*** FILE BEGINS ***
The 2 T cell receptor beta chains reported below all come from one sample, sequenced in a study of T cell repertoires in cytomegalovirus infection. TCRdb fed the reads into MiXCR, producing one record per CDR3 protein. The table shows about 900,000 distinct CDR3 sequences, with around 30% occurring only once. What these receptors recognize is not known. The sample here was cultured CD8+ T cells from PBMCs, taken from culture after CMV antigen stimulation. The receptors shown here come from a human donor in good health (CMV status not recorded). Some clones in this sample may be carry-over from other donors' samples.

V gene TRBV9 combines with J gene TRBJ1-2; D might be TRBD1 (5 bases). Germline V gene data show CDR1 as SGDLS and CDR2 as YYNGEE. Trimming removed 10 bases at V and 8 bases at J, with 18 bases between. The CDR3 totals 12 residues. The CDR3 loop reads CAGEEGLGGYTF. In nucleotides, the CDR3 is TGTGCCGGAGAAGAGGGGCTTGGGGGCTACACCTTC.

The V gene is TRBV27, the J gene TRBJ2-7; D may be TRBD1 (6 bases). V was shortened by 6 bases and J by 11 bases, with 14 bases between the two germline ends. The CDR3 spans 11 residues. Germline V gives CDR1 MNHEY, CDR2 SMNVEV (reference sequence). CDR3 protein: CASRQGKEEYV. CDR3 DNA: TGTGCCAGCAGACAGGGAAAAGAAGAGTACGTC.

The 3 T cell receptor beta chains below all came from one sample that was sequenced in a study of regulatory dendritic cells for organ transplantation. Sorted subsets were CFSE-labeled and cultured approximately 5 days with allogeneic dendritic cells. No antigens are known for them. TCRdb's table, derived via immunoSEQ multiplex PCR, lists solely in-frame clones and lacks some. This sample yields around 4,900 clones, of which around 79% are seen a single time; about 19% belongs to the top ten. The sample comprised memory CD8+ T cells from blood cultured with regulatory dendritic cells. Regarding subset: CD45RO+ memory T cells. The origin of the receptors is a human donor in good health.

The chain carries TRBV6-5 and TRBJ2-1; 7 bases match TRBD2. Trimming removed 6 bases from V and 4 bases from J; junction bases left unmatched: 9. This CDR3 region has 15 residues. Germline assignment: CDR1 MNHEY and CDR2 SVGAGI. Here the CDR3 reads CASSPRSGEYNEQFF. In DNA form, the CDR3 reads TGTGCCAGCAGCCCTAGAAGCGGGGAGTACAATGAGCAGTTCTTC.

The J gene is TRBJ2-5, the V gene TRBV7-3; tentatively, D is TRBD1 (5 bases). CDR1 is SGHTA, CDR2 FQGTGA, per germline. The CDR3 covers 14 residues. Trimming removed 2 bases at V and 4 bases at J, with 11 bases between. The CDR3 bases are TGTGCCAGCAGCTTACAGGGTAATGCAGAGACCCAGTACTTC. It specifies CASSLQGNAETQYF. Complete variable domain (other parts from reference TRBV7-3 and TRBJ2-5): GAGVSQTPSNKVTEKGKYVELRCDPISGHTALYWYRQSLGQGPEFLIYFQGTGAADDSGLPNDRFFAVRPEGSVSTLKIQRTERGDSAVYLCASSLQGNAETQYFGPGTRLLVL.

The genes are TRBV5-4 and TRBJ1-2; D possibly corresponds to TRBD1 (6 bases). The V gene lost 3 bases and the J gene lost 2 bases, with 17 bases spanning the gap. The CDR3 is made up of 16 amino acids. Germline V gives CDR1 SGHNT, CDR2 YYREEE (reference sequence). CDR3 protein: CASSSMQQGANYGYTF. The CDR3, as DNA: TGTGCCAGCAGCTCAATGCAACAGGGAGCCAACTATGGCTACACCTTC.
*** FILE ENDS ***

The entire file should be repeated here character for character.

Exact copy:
The 2 T cell receptor beta chains reported below all come from one sample, sequenced in a study of T cell repertoires in cytomegalovirus infection. TCRdb fed the reads into MiXCR, producing one record per CDR3 protein. The table shows about 900,000 distinct CDR3 sequences, with around 30% occurring only once. What these receptors recognize is not known. The sample here was cultured CD8+ T cells from PBMCs, taken from culture after CMV antigen stimulation. The receptors shown here come from a human donor in good health (CMV status not recorded). Some clones in this sample may be carry-over from other donors' samples.

V gene TRBV9 combines with J gene TRBJ1-2; D might be TRBD1 (5 bases). Germline V gene data show CDR1 as SGDLS and CDR2 as YYNGEE. Trimming removed 10 bases at V and 8 bases at J, with 18 bases between. The CDR3 totals 12 residues. The CDR3 loop reads CAGEEGLGGYTF. In nucleotides, the CDR3 is TGTGCCGGAGAAGAGGGGCTTGGGGGCTACACCTTC.

The V gene is TRBV27, the J gene TRBJ2-7; D may be TRBD1 (6 bases). V was shortened by 6 bases and J by 11 bases, with 14 bases between the two germline ends. The CDR3 spans 11 residues. Germline V gives CDR1 MNHEY, CDR2 SMNVEV (reference sequence). CDR3 protein: CASRQGKEEYV. CDR3 DNA: TGTGCCAGCAGACAGGGAAAAGAAGAGTACGTC.

The 3 T cell receptor beta chains below all came from one sample that was sequenced in a study of regulatory dendritic cells for organ transplantation. Sorted subsets were CFSE-labeled and cultured approximately 5 days with allogeneic dendritic cells. No antigens are known for them. TCRdb's table, derived via immunoSEQ multiplex PCR, lists solely in-frame clones and lacks some. This sample yields around 4,900 clones, of which around 79% are seen a single time; about 19% belongs to the top ten. The sample comprised memory CD8+ T cells from blood cultured with regulatory dendritic cells. Regarding subset: CD45RO+ memory T cells. The origin of the receptors is a human donor in good health.

The chain carries TRBV6-5 and TRBJ2-1; 7 bases match TRBD2. Trimming removed 6 bases from V and 4 bases from J; junction bases left unmatched: 9. This CDR3 region has 15 residues. Germline assignment: CDR1 MNHEY and CDR2 SVGAGI. Here the CDR3 reads CASSPRSGEYNEQFF. In DNA form, the CDR3 reads TGTGCCAGCAGCCCTAGAAGCGGGGAGTACAATGAGCAGTTCTTC.

The J gene is TRBJ2-5, the V gene TRBV7-3; tentatively, D is TRBD1 (5 bases). CDR1 is SGHTA, CDR2 FQGTGA, per germline. The CDR3 covers 14 residues. Trimming removed 2 bases at V and 4 bases at J, with 11 bases between. The CDR3 bases are TGTGCCAGCAGCTTACAGGGTAATGCAGAGACCCAGTACTTC. It specifies CASSLQGNAETQYF. Complete variable domain (other parts from reference TRBV7-3 and TRBJ2-5): GAGVSQTPSNKVTEKGKYVELRCDPISGHTALYWYRQSLGQGPEFLIYFQGTGAADDSGLPNDRFFAVRPEGSVSTLKIQRTERGDSAVYLCASSLQGNAETQYFGPGTRLLVL.

The genes are TRBV5-4 and TRBJ1-2; D possibly corresponds to TRBD1 (6 bases). The V gene lost 3 bases and the J gene lost 2 bases, with 17 bases spanning the gap. The CDR3 is made up of 16 amino acids. Germline V gives CDR1 SGHNT, CDR2 YYREEE (reference sequence). CDR3 protein: CASSSMQQGANYGYTF. The CDR3, as DNA: TGTGCCAGCAGCTCAATGCAACAGGGAGCCAACTATGGCTACACCTTC.